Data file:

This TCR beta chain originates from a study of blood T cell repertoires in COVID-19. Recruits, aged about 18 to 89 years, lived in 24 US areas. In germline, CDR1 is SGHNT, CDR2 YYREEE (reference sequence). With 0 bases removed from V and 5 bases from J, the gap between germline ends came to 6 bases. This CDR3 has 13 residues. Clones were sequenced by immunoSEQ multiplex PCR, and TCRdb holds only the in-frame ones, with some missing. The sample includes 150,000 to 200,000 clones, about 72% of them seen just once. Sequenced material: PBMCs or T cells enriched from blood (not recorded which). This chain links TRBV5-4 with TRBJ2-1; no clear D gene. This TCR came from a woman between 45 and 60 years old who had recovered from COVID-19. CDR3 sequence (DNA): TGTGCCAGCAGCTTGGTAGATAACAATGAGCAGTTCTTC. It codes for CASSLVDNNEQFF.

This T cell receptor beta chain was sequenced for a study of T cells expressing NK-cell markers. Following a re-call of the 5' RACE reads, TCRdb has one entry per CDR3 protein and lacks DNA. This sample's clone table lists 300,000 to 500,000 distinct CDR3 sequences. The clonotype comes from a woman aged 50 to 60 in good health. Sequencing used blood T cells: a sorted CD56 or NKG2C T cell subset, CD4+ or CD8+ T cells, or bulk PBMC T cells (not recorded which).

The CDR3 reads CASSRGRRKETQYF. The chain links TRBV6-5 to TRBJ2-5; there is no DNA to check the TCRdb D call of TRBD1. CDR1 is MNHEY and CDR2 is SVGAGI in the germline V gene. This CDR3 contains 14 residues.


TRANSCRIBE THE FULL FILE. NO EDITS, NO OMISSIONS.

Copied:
This TCR beta chain originates from a study of blood T cell repertoires in COVID-19. Recruits, aged about 18 to 89 years, lived in 24 US areas. In germline, CDR1 is SGHNT, CDR2 YYREEE (reference sequence). With 0 bases removed from V and 5 bases from J, the gap between germline ends came to 6 bases. This CDR3 has 13 residues. Clones were sequenced by immunoSEQ multiplex PCR, and TCRdb holds only the in-frame ones, with some missing. The sample includes 150,000 to 200,000 clones, about 72% of them seen just once. Sequenced material: PBMCs or T cells enriched from blood (not recorded which). This chain links TRBV5-4 with TRBJ2-1; no clear D gene. This TCR came from a woman between 45 and 60 years old who had recovered from COVID-19. CDR3 sequence (DNA): TGTGCCAGCAGCTTGGTAGATAACAATGAGCAGTTCTTC. It codes for CASSLVDNNEQFF.

This T cell receptor beta chain was sequenced for a study of T cells expressing NK-cell markers. Following a re-call of the 5' RACE reads, TCRdb has one entry per CDR3 protein and lacks DNA. This sample's clone table lists 300,000 to 500,000 distinct CDR3 sequences. The clonotype comes from a woman aged 50 to 60 in good health. Sequencing used blood T cells: a sorted CD56 or NKG2C T cell subset, CD4+ or CD8+ T cells, or bulk PBMC T cells (not recorded which).

The CDR3 reads CASSRGRRKETQYF. The chain links TRBV6-5 to TRBJ2-5; there is no DNA to check the TCRdb D call of TRBD1. CDR1 is MNHEY and CDR2 is SVGAGI in the germline V gene. This CDR3 contains 14 residues.